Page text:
A Christian student group at Wayne State University will ask a federal court on Wednesday to require public universities to treat religious student groups equally to other campus groups.

This particular case, InterVarsity Christian Fellowship v. Wayne State University, demonstrates the many ways progressives twist the concept of discrimination to serve their own purposes.

In 2017, Wayne State University revoked InterVarsity’s status as a student organization because the group expressly required its leaders to embrace the Christian faith in alignment with the group’s purpose. Up to that point, the group had been operating alongside dozens of other student groups for 75 years.

No matter. The university said InterVarsity’s leadership requirements violated school policy—that they were, in essence, discriminatory.

To the ordinary observer, it would seem obvious for Christians to require Christian leadership in a Christian group. That’s hardly discriminatory, but in fact a normal standard, just as sororities requiring members to be women isn’t discriminatory—it’s just a requirement.

But that’s not the stance Wayne State chose to take in 2017. The school’s shift prompted InterVarsity, along with the Becket Fund for Religious Liberty, to seek intervention through the legal system, represented by the Becket Fund for Religious Liberty.

As the case proceeded, InterVarsity learned that Wayne State allows at least 90 student groups to make their own rules for leaders—groups ranging from fraternities to the Quidditch Club. All of these student groups select their own criteria for membership and are still free to meet as a group anywhere on campus.

In the spring of 2018, Becket filed a motion for partial summary judgment, hoping to force Wayne to allow InterVarsity to host events on campus permanently.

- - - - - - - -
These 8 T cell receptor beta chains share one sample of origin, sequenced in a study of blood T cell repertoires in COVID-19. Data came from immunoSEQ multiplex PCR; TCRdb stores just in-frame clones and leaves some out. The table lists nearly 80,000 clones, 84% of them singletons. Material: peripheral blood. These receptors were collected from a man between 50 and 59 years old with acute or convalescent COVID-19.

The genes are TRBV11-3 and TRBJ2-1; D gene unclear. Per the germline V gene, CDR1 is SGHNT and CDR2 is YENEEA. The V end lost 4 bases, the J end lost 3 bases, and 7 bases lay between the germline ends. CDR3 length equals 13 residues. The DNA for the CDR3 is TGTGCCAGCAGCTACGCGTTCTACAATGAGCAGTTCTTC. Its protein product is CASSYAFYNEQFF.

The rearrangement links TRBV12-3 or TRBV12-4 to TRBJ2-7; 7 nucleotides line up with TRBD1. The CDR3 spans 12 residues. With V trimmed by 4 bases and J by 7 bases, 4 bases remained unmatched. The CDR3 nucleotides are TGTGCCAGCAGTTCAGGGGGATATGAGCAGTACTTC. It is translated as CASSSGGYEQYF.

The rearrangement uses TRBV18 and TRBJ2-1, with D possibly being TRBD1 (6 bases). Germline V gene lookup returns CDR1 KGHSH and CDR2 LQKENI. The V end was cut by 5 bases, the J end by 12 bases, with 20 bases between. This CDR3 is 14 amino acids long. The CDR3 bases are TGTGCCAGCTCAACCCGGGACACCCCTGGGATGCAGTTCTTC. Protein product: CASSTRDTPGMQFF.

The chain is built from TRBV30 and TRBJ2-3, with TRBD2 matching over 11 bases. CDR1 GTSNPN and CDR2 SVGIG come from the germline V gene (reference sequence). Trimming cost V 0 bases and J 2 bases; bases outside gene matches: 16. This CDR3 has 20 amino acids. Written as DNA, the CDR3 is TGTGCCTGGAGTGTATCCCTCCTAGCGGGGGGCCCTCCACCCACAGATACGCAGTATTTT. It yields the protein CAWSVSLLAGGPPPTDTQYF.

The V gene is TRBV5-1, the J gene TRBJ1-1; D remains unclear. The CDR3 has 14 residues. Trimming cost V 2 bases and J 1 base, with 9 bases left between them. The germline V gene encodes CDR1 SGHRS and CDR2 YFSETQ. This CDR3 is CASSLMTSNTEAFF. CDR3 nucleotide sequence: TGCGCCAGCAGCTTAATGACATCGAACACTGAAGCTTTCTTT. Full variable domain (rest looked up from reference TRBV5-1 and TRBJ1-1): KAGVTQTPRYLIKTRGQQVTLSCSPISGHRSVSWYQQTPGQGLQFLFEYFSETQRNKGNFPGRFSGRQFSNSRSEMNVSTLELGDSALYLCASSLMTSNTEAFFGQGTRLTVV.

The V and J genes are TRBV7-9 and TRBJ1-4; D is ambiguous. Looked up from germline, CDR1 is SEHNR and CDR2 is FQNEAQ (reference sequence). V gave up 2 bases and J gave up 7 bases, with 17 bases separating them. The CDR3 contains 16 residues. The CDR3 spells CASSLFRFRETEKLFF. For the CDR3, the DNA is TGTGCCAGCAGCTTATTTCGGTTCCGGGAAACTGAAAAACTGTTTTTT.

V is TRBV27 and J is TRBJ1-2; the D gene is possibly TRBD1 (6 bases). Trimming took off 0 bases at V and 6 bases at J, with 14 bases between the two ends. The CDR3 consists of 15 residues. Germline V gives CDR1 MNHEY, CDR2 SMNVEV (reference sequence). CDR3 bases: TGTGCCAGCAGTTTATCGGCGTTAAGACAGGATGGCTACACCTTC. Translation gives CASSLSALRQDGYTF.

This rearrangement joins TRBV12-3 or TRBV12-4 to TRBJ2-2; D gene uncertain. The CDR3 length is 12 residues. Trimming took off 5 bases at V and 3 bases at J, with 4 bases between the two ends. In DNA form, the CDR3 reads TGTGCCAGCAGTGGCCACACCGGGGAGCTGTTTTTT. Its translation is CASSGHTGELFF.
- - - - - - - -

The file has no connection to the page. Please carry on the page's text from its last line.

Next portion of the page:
Earlier this year, Wayne filed a motion to dismiss the lawsuit, saying that while the group could continue its on-campus activities, it wouldn’t officially recognize InterVarsity if it continued to “discriminate” by requiring group leaders to be Christians.

In the motion, Wayne State said InterVarsity was seeking its “approval—and the privileges that come with it—to enforce an openly discriminatory leadership requirement in clear violation of the school’s non-discrimination policy.”

Wayne State also blasted InterVarsity’s faith requirements as somehow treating non-Christian students as “second-class citizens.”

In light of the lawsuit, the school briefly decided it would allow the student group back on campus, but that didn’t last. On Wednesday, Becket will ask for a permanent federal ruling to ensure InterVarsity receives equal treatment under the law.

Wayne State’s claim of discrimination simply doesn’t hold water for any reasonable person. It seems more like an attempt to twist a popular buzzword to excuse the university’s own bigotry against a Christian group.

Unfortunately, discrimination of religious groups on college campuses is increasingly common.

Last year, for instance, a Christian student group at the University of Colorado, Colorado Springs brought a lawsuit because the school refused to grant it registered status for the same reason: It required its leadership to hold Christian beliefs.

The university ultimately agreed to make policy changes that included granting Ratio Christi registered status and allowing student clubs to require their leadership to promote the club’s purposes and hold beliefs consistent with the group’s mission.

In another case, Chike Uzuegbunam, a student at Georgia Gwinnett College, had been sharing his faith with his peers by handing out religious literature on campus. A couple of campus employees informed him he had to stop because he was outside the speech zone.

When he tried to reserve the speech zone, however, students complained, and the campus stopped him again, informing him that his speech was “disorderly conduct.” Attorneys at Alliance Defending Freedom have filed a lawsuit, but there hasn’t yet been a resolution.

This is a concerning trend on college campuses. The irony is that if anyone is discriminating at Wayne State, it’s the university, which is discriminating against InterVarsity for its religious values.

As a student group, it, too, has a right to free speech and free exercise under the First Amendment, just like every other student group.

Wayne State must not be allowed to discriminate.